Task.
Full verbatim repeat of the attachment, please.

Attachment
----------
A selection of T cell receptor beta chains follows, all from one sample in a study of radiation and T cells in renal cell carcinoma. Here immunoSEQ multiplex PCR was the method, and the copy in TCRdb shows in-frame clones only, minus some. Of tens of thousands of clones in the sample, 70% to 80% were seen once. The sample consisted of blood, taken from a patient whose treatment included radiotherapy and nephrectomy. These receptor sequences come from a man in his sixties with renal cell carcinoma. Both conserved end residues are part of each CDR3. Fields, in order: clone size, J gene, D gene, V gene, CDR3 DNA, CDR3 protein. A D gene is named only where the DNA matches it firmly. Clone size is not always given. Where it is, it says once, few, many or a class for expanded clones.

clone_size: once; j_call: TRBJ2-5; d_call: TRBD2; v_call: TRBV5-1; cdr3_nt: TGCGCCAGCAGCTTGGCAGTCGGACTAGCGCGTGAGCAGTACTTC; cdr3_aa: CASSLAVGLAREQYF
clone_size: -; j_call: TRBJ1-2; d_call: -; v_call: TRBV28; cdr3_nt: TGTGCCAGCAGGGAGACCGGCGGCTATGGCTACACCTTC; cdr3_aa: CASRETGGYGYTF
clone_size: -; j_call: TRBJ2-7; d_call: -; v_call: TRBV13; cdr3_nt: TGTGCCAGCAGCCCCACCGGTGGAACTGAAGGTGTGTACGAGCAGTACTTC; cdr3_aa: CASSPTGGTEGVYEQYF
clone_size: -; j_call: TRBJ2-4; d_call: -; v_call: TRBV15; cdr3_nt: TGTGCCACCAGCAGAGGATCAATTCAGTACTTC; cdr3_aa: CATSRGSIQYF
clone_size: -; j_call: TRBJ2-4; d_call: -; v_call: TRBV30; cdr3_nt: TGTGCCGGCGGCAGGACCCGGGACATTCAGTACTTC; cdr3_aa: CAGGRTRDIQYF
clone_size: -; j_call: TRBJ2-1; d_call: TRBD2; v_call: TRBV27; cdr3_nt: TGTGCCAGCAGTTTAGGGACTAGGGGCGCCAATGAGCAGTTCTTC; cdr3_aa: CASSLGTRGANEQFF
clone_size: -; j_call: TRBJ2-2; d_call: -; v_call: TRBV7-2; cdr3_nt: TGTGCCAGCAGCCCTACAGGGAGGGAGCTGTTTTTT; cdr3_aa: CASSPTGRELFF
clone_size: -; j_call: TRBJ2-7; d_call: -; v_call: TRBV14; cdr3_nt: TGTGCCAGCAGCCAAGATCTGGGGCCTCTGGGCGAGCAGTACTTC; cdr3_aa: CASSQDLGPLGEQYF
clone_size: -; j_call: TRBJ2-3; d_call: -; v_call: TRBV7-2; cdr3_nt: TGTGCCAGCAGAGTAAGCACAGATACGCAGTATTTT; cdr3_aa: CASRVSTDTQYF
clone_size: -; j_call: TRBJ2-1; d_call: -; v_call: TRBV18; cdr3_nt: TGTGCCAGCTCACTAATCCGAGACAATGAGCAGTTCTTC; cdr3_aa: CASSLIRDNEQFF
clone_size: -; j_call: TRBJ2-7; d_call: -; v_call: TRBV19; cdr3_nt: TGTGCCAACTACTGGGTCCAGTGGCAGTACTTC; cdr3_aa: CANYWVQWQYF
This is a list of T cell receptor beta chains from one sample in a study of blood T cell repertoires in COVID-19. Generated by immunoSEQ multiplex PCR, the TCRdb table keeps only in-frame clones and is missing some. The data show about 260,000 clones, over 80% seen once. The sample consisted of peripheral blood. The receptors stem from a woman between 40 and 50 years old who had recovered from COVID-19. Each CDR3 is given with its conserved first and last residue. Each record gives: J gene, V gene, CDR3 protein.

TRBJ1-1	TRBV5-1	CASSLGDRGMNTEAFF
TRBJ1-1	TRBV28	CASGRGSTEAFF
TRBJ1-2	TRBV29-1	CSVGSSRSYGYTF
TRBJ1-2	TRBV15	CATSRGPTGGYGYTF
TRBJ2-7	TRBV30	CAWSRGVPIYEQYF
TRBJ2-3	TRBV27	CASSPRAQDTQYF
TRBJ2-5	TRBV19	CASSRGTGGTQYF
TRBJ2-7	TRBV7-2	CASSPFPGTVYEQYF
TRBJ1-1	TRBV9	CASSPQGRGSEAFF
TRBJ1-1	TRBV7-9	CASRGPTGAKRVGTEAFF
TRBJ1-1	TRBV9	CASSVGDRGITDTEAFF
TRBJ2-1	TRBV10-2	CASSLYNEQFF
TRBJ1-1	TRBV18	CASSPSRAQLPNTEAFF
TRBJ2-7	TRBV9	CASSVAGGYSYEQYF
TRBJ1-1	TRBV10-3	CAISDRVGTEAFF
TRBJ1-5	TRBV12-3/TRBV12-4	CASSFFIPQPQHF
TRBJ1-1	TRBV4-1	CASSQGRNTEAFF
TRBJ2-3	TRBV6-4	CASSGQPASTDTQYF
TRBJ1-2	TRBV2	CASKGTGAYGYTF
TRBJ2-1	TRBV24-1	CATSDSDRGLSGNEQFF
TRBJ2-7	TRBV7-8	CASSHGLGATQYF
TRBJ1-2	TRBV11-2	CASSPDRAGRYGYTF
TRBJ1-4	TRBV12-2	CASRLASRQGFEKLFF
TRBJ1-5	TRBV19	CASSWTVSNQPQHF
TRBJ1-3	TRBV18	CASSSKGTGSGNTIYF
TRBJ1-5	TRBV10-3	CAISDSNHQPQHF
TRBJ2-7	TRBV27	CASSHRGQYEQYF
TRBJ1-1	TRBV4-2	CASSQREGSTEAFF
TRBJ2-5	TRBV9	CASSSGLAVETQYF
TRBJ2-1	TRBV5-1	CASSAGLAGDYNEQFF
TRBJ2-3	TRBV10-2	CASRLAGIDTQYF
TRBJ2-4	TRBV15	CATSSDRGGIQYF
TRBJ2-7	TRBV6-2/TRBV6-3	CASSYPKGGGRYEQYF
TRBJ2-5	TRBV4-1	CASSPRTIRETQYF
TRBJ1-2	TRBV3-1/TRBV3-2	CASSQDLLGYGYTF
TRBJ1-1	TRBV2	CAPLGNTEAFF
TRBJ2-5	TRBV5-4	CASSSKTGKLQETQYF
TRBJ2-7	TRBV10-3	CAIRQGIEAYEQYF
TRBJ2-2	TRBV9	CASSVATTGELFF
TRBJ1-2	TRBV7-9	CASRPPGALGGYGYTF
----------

A selection of T cell receptor beta chains follows, all from one sample in a study of radiation and T cells in renal cell carcinoma. Here immunoSEQ multiplex PCR was the method, and the copy in TCRdb shows in-frame clones only, minus some. Of tens of thousands of clones in the sample, 70% to 80% were seen once. The sample consisted of blood, taken from a patient whose treatment included radiotherapy and nephrectomy. These receptor sequences come from a man in his sixties with renal cell carcinoma. Both conserved end residues are part of each CDR3. Fields, in order: clone size, J gene, D gene, V gene, CDR3 DNA, CDR3 protein. A D gene is named only where the DNA matches it firmly. Clone size is not always given. Where it is, it says once, few, many or a class for expanded clones.

clone_size: once; j_call: TRBJ2-5; d_call: TRBD2; v_call: TRBV5-1; cdr3_nt: TGCGCCAGCAGCTTGGCAGTCGGACTAGCGCGTGAGCAGTACTTC; cdr3_aa: CASSLAVGLAREQYF
clone_size: -; j_call: TRBJ1-2; d_call: -; v_call: TRBV28; cdr3_nt: TGTGCCAGCAGGGAGACCGGCGGCTATGGCTACACCTTC; cdr3_aa: CASRETGGYGYTF
clone_size: -; j_call: TRBJ2-7; d_call: -; v_call: TRBV13; cdr3_nt: TGTGCCAGCAGCCCCACCGGTGGAACTGAAGGTGTGTACGAGCAGTACTTC; cdr3_aa: CASSPTGGTEGVYEQYF
clone_size: -; j_call: TRBJ2-4; d_call: -; v_call: TRBV15; cdr3_nt: TGTGCCACCAGCAGAGGATCAATTCAGTACTTC; cdr3_aa: CATSRGSIQYF
clone_size: -; j_call: TRBJ2-4; d_call: -; v_call: TRBV30; cdr3_nt: TGTGCCGGCGGCAGGACCCGGGACATTCAGTACTTC; cdr3_aa: CAGGRTRDIQYF
clone_size: -; j_call: TRBJ2-1; d_call: TRBD2; v_call: TRBV27; cdr3_nt: TGTGCCAGCAGTTTAGGGACTAGGGGCGCCAATGAGCAGTTCTTC; cdr3_aa: CASSLGTRGANEQFF
clone_size: -; j_call: TRBJ2-2; d_call: -; v_call: TRBV7-2; cdr3_nt: TGTGCCAGCAGCCCTACAGGGAGGGAGCTGTTTTTT; cdr3_aa: CASSPTGRELFF
clone_size: -; j_call: TRBJ2-7; d_call: -; v_call: TRBV14; cdr3_nt: TGTGCCAGCAGCCAAGATCTGGGGCCTCTGGGCGAGCAGTACTTC; cdr3_aa: CASSQDLGPLGEQYF
clone_size: -; j_call: TRBJ2-3; d_call: -; v_call: TRBV7-2; cdr3_nt: TGTGCCAGCAGAGTAAGCACAGATACGCAGTATTTT; cdr3_aa: CASRVSTDTQYF
clone_size: -; j_call: TRBJ2-1; d_call: -; v_call: TRBV18; cdr3_nt: TGTGCCAGCTCACTAATCCGAGACAATGAGCAGTTCTTC; cdr3_aa: CASSLIRDNEQFF
clone_size: -; j_call: TRBJ2-7; d_call: -; v_call: TRBV19; cdr3_nt: TGTGCCAACTACTGGGTCCAGTGGCAGTACTTC; cdr3_aa: CANYWVQWQYF
This is a list of T cell receptor beta chains from one sample in a study of blood T cell repertoires in COVID-19. Generated by immunoSEQ multiplex PCR, the TCRdb table keeps only in-frame clones and is missing some. The data show about 260,000 clones, over 80% seen once. The sample consisted of peripheral blood. The receptors stem from a woman between 40 and 50 years old who had recovered from COVID-19. Each CDR3 is given with its conserved first and last residue. Each record gives: J gene, V gene, CDR3 protein.

TRBJ1-1	TRBV5-1	CASSLGDRGMNTEAFF
TRBJ1-1	TRBV28	CASGRGSTEAFF
TRBJ1-2	TRBV29-1	CSVGSSRSYGYTF
TRBJ1-2	TRBV15	CATSRGPTGGYGYTF
TRBJ2-7	TRBV30	CAWSRGVPIYEQYF
TRBJ2-3	TRBV27	CASSPRAQDTQYF
TRBJ2-5	TRBV19	CASSRGTGGTQYF
TRBJ2-7	TRBV7-2	CASSPFPGTVYEQYF
TRBJ1-1	TRBV9	CASSPQGRGSEAFF
TRBJ1-1	TRBV7-9	CASRGPTGAKRVGTEAFF
TRBJ1-1	TRBV9	CASSVGDRGITDTEAFF
TRBJ2-1	TRBV10-2	CASSLYNEQFF
TRBJ1-1	TRBV18	CASSPSRAQLPNTEAFF
TRBJ2-7	TRBV9	CASSVAGGYSYEQYF
TRBJ1-1	TRBV10-3	CAISDRVGTEAFF
TRBJ1-5	TRBV12-3/TRBV12-4	CASSFFIPQPQHF
TRBJ1-1	TRBV4-1	CASSQGRNTEAFF
TRBJ2-3	TRBV6-4	CASSGQPASTDTQYF
TRBJ1-2	TRBV2	CASKGTGAYGYTF
TRBJ2-1	TRBV24-1	CATSDSDRGLSGNEQFF
TRBJ2-7	TRBV7-8	CASSHGLGATQYF
TRBJ1-2	TRBV11-2	CASSPDRAGRYGYTF
TRBJ1-4	TRBV12-2	CASRLASRQGFEKLFF
TRBJ1-5	TRBV19	CASSWTVSNQPQHF
TRBJ1-3	TRBV18	CASSSKGTGSGNTIYF
TRBJ1-5	TRBV10-3	CAISDSNHQPQHF
TRBJ2-7	TRBV27	CASSHRGQYEQYF
TRBJ1-1	TRBV4-2	CASSQREGSTEAFF
TRBJ2-5	TRBV9	CASSSGLAVETQYF
TRBJ2-1	TRBV5-1	CASSAGLAGDYNEQFF
TRBJ2-3	TRBV10-2	CASRLAGIDTQYF
TRBJ2-4	TRBV15	CATSSDRGGIQYF
TRBJ2-7	TRBV6-2/TRBV6-3	CASSYPKGGGRYEQYF
TRBJ2-5	TRBV4-1	CASSPRTIRETQYF
TRBJ1-2	TRBV3-1/TRBV3-2	CASSQDLLGYGYTF
TRBJ1-1	TRBV2	CAPLGNTEAFF
TRBJ2-5	TRBV5-4	CASSSKTGKLQETQYF
TRBJ2-7	TRBV10-3	CAIRQGIEAYEQYF
TRBJ2-2	TRBV9	CASSVATTGELFF
TRBJ1-2	TRBV7-9	CASRPPGALGGYGYTF